Iran ready to discuss Syria peace 'with any country'

Iran ready to discuss Syria peace 'with any country'
Iran is willing to discuss Syria crisis with rivals President Rouhani said on Tuesday, but he suggested that Tehran would not debate the future of President Assad now.
2 min read
08 September, 2015
President Rouhani says he is looking for solutions to the Syria crisis [Anadolu]

Iran is willing to sit down with any country to discuss the crisis in Syria, President Hassan Rouhani said on Tuesday, but hinted that Tehran would not debate the future of President Bashar Assad until peace is achieved. 

The world's attention has once again turned to Syria in recent weeks as tens of thousands of refugees have poured into Europe.

Russia and Iran continue to back Assad while Western countries insist he must go if peace is to be restored. 

"We will sit down at any table with countries inside and outside the region," Rouhani said when asked if Iran would discuss Syria with adversaries Saudi Arabia and the United States. 

"The Syrian people are being killed and losing their homes ... our first priority is to stop the bloodshed, bring security and let people return to their homes, then we can talk about the future," he said.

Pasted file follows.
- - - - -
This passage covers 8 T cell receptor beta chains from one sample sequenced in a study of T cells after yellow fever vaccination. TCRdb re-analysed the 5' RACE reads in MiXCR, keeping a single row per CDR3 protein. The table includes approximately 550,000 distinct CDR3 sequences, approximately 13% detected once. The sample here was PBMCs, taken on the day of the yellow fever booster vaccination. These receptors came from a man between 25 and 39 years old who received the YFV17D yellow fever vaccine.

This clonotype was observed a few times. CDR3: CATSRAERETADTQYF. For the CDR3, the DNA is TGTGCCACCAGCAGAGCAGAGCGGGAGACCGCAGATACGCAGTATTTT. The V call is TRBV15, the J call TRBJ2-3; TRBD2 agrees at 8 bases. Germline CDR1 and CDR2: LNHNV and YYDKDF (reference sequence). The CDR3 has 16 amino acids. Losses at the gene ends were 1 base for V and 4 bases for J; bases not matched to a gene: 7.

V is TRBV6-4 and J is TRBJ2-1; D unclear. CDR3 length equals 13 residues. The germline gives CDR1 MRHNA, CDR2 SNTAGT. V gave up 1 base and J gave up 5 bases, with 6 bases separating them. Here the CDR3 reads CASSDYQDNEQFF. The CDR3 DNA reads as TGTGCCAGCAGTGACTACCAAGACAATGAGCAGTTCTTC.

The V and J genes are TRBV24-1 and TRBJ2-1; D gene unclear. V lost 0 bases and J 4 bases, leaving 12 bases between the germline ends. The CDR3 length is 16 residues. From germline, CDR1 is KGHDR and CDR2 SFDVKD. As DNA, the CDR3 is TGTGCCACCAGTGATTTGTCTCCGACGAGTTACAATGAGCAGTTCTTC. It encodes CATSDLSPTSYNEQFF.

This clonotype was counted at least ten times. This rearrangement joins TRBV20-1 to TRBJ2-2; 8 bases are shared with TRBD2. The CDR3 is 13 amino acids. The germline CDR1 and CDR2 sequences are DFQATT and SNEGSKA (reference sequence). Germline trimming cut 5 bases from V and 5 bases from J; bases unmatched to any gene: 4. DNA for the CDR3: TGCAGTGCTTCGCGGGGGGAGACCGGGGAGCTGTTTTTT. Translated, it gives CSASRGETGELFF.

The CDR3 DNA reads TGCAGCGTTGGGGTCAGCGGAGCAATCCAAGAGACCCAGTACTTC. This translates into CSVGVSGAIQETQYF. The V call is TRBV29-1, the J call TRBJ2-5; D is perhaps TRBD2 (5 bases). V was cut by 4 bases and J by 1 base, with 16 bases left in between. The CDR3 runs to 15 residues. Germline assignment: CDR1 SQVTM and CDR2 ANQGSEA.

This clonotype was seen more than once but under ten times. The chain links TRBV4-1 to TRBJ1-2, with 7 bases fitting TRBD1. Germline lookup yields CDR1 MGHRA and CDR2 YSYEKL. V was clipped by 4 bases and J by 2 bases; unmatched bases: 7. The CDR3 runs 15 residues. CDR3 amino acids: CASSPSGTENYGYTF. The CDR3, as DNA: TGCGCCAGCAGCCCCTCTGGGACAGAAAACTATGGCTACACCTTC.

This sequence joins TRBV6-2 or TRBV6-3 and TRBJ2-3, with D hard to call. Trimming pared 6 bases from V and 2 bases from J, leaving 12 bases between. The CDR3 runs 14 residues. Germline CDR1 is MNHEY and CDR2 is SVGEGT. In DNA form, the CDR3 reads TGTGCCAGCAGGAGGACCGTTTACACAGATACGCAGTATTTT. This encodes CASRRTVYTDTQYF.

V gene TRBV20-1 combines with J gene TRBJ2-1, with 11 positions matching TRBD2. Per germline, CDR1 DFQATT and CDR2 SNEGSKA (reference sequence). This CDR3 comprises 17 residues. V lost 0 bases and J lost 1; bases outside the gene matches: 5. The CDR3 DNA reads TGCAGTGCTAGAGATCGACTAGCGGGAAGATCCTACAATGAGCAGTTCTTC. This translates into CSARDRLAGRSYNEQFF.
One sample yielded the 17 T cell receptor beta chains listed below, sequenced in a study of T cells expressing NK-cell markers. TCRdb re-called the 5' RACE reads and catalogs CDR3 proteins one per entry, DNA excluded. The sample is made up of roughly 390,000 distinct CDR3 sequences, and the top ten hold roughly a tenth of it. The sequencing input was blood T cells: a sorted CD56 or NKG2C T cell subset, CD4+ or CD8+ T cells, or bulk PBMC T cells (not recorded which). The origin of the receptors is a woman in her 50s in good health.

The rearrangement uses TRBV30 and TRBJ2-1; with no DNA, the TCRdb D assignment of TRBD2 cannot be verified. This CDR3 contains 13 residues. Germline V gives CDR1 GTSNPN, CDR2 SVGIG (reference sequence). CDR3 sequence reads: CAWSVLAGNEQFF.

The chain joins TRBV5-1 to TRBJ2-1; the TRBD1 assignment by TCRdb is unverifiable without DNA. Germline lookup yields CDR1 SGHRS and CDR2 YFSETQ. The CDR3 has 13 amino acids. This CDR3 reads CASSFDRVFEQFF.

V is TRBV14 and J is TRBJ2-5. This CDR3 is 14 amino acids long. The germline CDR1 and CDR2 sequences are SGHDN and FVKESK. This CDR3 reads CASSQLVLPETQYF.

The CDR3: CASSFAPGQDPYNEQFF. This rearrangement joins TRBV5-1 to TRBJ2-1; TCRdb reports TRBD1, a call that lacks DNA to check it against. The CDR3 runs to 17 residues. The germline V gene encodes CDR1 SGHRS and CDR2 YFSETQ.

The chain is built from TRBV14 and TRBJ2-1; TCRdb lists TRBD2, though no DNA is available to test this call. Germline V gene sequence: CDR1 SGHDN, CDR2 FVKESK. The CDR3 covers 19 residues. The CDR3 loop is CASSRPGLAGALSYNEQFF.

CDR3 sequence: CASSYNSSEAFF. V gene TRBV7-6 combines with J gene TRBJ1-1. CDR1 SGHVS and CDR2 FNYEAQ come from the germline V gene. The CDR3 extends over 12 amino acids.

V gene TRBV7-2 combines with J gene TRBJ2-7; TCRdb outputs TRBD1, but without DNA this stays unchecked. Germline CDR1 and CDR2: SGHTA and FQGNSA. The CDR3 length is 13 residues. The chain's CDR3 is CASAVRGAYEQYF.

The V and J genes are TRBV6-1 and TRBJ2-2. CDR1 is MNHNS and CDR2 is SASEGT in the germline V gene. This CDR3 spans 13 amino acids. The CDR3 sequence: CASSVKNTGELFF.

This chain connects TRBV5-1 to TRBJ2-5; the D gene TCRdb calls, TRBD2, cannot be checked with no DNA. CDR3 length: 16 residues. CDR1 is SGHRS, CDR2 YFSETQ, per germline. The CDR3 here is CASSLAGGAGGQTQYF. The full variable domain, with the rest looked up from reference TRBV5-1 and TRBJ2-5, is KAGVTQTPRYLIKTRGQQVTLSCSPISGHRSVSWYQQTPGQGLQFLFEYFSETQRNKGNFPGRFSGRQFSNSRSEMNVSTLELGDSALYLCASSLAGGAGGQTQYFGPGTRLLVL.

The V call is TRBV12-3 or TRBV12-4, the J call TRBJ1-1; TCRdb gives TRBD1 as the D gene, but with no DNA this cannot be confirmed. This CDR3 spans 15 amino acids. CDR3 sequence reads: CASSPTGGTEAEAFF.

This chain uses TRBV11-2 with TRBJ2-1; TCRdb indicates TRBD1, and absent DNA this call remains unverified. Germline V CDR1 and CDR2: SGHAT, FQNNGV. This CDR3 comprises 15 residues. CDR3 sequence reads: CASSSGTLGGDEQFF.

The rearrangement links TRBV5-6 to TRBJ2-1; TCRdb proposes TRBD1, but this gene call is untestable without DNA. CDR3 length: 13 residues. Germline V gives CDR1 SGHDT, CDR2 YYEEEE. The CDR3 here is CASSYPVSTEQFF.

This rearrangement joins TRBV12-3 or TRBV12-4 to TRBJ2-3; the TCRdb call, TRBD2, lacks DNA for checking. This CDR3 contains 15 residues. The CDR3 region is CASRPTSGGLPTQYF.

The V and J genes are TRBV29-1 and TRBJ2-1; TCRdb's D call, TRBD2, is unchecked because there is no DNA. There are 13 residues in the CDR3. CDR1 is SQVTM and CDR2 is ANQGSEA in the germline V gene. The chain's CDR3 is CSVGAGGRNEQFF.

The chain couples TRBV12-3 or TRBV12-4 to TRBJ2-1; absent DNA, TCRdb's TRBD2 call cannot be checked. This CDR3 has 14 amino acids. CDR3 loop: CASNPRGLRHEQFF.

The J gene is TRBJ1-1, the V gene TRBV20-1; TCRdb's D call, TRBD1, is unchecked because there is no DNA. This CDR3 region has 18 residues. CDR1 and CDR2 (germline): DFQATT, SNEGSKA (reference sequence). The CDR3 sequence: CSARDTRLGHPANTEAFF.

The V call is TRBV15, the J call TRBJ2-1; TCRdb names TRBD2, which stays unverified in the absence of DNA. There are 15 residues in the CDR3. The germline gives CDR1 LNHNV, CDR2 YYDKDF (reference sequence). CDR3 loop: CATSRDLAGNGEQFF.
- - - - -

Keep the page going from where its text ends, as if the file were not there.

Speaking at a joint news conference in Tehran with Austria's President Heinz Fischer, the first European Union leader to visit Iran in more than a decade, Rouhani called on the EU and Middle Eastern powers to find a solution to the Syria crisis.  

"If one day Syria is more secure, that will be in the interest of the whole region and the world," he said.   

Iran's President said democracy was currently not a priority in Syria. 

"Is it a priority to discuss democracy in Syria today?" Rouhani asked. 

"Is it a priority to talk about the opposition and (government) supporters, or reforming the Syrian constitution?" 

Tehran has been the leading supporter of Syrian President Bashar al-Assad and accuses Saudi Arabia and the US of siding with anti-Assad rebels and militants.

Iran provides financial and military support to Syria and has military advisers on the ground there.

"Iran will sit at any table with regional countries and world powers if the outcome will be a safer, stable and democratic future for Syria," Rouhani said.  

He says this is part of his nation's commitment to "international, Islamic and humane" norms.

Rouhani is viewed as a liberal-reformist and was one of the main driving forces behing the recent nuclear deal with the US and other world powers. 

The deal helped create a detente between Washington and Tehran after decades of tensions and near hostilities.

However, Rouhani has faced attacks from conservative elements in the government who have been keen to keep a distance between the US and Iran, and to continue to support the Assad government.